Raban Pada | Sunday Observer

Raban Pada

"Udapalagaththath wattakkaa
Bimapalagaththath wattakkaa
Udapalagaththath – Bimapalagaththath
Punchi punchi gedi wattakkaa"

 

You would have surely heard ‘udin udin wara peththappu and other rhythmic raban pada at festive occasions, especially during the Sinhala and Hindu New Year as no New Year would be complete without the joyful playing of the rabana.

The rabana is the largest of the traditional Sinhala drums and is an open faced drum with the face varying from 24 to 48 in diametre. The frame of the rabana is generally made from wood such as Suriya, Margosa, Jak or Mara. The face is usually made of a goat skin stretched across the frame.

The rabana used during the New Year and other festive occasions is the Banku Rabana. (Banku is the Sinhala word for the bench). It is kept on three wooden logs and people, mainly girls and women sit around it on little benches or their haunches and beat out the catchy raban rhythms with both hands. These are known as the raban sural. The words sung to these surals are known as raban pada, raban kavi or varam.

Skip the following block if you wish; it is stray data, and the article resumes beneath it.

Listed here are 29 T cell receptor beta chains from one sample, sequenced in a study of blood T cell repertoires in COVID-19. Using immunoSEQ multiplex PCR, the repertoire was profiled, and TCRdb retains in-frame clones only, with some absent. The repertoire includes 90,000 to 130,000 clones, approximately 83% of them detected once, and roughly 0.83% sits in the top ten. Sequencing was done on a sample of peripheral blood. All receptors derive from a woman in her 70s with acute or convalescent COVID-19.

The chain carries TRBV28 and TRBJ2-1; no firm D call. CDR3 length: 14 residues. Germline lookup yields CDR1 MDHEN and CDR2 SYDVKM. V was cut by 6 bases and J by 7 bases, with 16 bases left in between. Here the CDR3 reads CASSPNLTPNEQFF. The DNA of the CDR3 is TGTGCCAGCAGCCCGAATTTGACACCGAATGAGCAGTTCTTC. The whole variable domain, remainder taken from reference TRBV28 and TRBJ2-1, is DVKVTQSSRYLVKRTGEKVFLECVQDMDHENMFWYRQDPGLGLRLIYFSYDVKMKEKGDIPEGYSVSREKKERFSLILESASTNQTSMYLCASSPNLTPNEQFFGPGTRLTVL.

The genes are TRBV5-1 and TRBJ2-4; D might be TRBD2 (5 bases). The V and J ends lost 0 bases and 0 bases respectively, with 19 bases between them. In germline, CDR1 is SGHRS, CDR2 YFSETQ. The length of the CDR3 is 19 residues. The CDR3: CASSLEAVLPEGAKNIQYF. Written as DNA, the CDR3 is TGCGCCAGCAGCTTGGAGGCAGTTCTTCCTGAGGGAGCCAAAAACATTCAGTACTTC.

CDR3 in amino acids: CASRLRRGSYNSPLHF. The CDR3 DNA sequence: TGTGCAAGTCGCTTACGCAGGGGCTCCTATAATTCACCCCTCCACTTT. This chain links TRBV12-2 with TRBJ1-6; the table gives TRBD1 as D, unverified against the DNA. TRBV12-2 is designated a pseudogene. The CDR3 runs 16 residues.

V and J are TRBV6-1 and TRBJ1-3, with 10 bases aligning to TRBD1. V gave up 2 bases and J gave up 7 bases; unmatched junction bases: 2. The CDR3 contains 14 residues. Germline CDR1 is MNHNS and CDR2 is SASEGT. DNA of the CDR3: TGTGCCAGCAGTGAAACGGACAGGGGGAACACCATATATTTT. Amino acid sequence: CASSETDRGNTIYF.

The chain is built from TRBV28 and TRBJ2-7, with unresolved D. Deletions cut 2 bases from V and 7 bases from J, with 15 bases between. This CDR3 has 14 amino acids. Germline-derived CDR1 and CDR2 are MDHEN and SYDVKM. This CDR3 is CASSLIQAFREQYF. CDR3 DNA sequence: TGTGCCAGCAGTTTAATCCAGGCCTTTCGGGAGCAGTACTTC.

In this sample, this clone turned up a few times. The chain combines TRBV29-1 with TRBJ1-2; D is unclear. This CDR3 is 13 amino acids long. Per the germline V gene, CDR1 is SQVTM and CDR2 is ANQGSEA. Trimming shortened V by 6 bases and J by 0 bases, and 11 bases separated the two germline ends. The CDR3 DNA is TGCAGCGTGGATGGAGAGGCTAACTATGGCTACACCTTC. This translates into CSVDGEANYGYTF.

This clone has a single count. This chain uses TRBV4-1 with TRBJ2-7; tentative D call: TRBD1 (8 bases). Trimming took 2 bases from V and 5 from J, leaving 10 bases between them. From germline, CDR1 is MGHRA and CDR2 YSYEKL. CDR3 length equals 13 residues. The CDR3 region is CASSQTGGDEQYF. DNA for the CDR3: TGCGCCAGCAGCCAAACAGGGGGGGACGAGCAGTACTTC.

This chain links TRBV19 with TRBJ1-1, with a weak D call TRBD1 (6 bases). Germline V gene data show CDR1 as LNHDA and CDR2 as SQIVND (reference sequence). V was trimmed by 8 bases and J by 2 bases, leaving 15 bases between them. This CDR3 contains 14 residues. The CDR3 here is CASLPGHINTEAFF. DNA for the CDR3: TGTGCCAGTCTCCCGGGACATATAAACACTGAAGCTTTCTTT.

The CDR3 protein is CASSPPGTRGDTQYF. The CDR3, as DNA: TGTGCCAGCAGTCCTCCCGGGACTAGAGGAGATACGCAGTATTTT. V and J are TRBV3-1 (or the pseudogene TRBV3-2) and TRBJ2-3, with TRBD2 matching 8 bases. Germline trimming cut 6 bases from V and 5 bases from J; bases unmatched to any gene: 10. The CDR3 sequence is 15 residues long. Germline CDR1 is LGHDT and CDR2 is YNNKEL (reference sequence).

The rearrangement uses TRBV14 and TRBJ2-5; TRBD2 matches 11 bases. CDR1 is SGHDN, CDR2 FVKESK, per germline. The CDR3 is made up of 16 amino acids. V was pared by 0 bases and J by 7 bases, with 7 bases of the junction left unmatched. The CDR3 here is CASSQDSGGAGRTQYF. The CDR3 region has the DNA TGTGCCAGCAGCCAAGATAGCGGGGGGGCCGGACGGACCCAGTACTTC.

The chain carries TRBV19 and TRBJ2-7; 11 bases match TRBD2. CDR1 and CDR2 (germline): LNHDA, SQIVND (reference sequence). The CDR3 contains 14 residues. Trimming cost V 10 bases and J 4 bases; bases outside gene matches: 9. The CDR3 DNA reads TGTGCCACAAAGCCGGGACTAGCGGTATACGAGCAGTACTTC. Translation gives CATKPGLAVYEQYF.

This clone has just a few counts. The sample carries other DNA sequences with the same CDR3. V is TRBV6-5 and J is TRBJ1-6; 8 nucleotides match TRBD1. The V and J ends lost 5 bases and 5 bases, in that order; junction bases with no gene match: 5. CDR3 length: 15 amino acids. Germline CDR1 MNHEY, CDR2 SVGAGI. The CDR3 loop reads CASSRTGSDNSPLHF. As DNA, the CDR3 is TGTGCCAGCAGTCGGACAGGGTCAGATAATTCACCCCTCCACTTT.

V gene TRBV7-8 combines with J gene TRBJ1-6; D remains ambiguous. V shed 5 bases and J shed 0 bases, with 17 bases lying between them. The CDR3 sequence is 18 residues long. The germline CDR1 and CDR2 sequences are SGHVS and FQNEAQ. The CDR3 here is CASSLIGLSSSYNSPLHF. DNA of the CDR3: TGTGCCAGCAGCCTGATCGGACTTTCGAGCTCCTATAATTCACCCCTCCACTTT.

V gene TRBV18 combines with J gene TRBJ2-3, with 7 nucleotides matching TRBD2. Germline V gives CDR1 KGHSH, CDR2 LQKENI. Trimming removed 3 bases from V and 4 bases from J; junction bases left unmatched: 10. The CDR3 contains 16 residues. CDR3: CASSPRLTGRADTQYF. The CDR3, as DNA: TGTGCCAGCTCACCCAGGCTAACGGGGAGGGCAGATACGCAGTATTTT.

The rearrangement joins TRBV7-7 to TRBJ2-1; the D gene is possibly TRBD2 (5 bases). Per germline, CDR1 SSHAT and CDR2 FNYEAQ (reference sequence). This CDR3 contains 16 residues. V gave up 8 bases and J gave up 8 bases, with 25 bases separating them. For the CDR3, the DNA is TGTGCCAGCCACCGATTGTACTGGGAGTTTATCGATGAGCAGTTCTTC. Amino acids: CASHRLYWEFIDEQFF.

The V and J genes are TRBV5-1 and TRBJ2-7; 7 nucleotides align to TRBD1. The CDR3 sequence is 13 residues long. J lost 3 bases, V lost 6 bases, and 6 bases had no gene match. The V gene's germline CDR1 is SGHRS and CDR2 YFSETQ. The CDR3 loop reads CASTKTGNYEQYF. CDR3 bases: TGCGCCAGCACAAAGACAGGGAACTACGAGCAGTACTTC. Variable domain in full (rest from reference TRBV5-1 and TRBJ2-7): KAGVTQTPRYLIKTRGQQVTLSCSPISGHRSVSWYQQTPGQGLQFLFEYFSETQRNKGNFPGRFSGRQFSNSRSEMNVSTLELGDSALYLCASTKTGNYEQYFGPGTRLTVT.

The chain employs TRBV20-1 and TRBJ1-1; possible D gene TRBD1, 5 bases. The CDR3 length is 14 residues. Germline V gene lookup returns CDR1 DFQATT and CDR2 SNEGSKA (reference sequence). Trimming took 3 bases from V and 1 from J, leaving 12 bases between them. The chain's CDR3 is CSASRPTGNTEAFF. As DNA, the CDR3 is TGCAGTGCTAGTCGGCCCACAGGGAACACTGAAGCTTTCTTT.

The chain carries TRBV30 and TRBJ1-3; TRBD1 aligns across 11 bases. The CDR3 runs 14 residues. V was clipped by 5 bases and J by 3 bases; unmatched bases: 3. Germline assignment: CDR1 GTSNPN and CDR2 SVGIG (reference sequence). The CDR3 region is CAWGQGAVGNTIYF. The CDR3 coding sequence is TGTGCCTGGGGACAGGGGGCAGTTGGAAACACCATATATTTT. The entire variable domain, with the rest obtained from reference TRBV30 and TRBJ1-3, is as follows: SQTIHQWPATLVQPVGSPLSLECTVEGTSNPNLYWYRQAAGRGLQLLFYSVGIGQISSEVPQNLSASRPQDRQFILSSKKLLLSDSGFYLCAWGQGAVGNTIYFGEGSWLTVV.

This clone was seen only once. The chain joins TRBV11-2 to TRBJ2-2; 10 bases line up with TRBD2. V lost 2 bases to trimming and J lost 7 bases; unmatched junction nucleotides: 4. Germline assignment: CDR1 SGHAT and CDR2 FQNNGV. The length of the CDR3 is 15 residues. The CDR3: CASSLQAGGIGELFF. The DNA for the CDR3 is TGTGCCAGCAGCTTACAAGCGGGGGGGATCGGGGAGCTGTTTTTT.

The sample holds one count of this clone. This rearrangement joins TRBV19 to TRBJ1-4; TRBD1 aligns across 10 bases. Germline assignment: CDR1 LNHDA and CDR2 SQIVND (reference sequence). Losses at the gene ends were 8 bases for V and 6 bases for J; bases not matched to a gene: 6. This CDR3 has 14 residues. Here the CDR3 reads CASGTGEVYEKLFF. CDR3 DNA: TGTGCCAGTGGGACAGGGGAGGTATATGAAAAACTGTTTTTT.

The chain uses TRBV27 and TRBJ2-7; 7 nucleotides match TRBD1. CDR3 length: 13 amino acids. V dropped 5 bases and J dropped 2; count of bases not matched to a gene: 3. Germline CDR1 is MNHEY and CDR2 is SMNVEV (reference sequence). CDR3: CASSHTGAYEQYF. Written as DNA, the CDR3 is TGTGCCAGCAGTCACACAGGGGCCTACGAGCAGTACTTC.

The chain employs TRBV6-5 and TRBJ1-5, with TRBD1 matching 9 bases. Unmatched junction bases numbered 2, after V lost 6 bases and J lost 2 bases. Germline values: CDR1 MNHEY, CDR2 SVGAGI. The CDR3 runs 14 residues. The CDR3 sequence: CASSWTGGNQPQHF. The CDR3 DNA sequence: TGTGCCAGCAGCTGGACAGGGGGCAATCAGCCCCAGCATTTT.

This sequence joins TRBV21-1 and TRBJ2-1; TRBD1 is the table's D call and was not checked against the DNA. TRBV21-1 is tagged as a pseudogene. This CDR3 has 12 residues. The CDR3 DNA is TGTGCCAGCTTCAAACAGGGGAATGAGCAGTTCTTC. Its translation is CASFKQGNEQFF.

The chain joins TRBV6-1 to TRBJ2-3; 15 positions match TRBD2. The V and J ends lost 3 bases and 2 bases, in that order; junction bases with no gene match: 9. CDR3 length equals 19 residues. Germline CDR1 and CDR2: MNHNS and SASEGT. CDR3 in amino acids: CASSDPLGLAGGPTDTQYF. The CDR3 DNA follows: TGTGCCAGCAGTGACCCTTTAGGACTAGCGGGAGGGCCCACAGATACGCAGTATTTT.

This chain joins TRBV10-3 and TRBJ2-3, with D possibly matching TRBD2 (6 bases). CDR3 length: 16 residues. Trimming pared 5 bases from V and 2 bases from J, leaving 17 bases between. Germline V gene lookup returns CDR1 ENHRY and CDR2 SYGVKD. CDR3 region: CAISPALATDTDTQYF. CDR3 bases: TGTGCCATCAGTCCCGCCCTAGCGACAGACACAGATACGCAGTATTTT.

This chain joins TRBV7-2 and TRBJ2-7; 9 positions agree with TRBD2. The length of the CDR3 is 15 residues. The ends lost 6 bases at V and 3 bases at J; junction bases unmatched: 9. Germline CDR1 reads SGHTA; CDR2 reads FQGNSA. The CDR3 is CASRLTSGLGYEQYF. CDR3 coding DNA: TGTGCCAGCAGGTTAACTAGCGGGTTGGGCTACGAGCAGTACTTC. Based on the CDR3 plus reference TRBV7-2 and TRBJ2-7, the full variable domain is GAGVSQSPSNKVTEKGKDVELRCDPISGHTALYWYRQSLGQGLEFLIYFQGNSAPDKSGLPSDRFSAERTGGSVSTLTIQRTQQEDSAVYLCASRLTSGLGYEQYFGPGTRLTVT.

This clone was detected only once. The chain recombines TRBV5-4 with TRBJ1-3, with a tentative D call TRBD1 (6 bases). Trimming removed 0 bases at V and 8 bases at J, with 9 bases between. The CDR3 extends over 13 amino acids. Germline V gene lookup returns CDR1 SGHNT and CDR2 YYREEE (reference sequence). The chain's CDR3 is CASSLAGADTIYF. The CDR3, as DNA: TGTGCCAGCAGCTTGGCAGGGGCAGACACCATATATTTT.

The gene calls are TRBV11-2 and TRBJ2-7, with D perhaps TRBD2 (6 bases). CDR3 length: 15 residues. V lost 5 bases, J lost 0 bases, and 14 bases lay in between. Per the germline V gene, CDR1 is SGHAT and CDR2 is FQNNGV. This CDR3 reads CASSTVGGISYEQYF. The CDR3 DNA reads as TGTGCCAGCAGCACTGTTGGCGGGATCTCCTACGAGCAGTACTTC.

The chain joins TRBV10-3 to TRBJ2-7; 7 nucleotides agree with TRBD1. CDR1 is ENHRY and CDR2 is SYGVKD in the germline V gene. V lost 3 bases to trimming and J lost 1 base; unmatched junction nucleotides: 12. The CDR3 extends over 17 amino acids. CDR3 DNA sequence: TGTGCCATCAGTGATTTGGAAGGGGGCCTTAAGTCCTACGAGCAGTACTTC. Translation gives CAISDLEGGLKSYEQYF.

The leader of a group of raban players will light a fire under the Banku rabana before playing starts. This is to warm it up and fine tune it before playing starts. Then, the players will go dontharikitatharikita or play some similar sural and launch into a rousing, joyful playing of the rabana. Raban playing competitions are popular features at New Year festivals and other cultural events.

The Athrabana is a small rabana played by hand. The Virindu raban is a Ath rabana used by Virindu karayas (Singers singing folk songs in a style called virindu - sometimes current incidents and events are made into virindu). Virindu is very rhythmic and melodius and upbeat at the same time. In a way, it is a musical, telling a story.

The Ath rabana is also used for Raban Karakeema or the spinning or twirling of the rabana. These rabanas are called Karakawana rabanas and is spun by hand or twirled on the fingers. They are also attached to a pole by spikes and a pole can have several rabanas.The raban karakawanna (Spinner of rabanas) will spin several rabans with dexterity at the same time. Sometimes, they will increase the number of rabanas as they proceed. Some will walk on stilts while spinning the rabana. Raban karakawannas are a main feature in peraheras and other parades. They sometimes perform at cultural events during New Year festivities.

 

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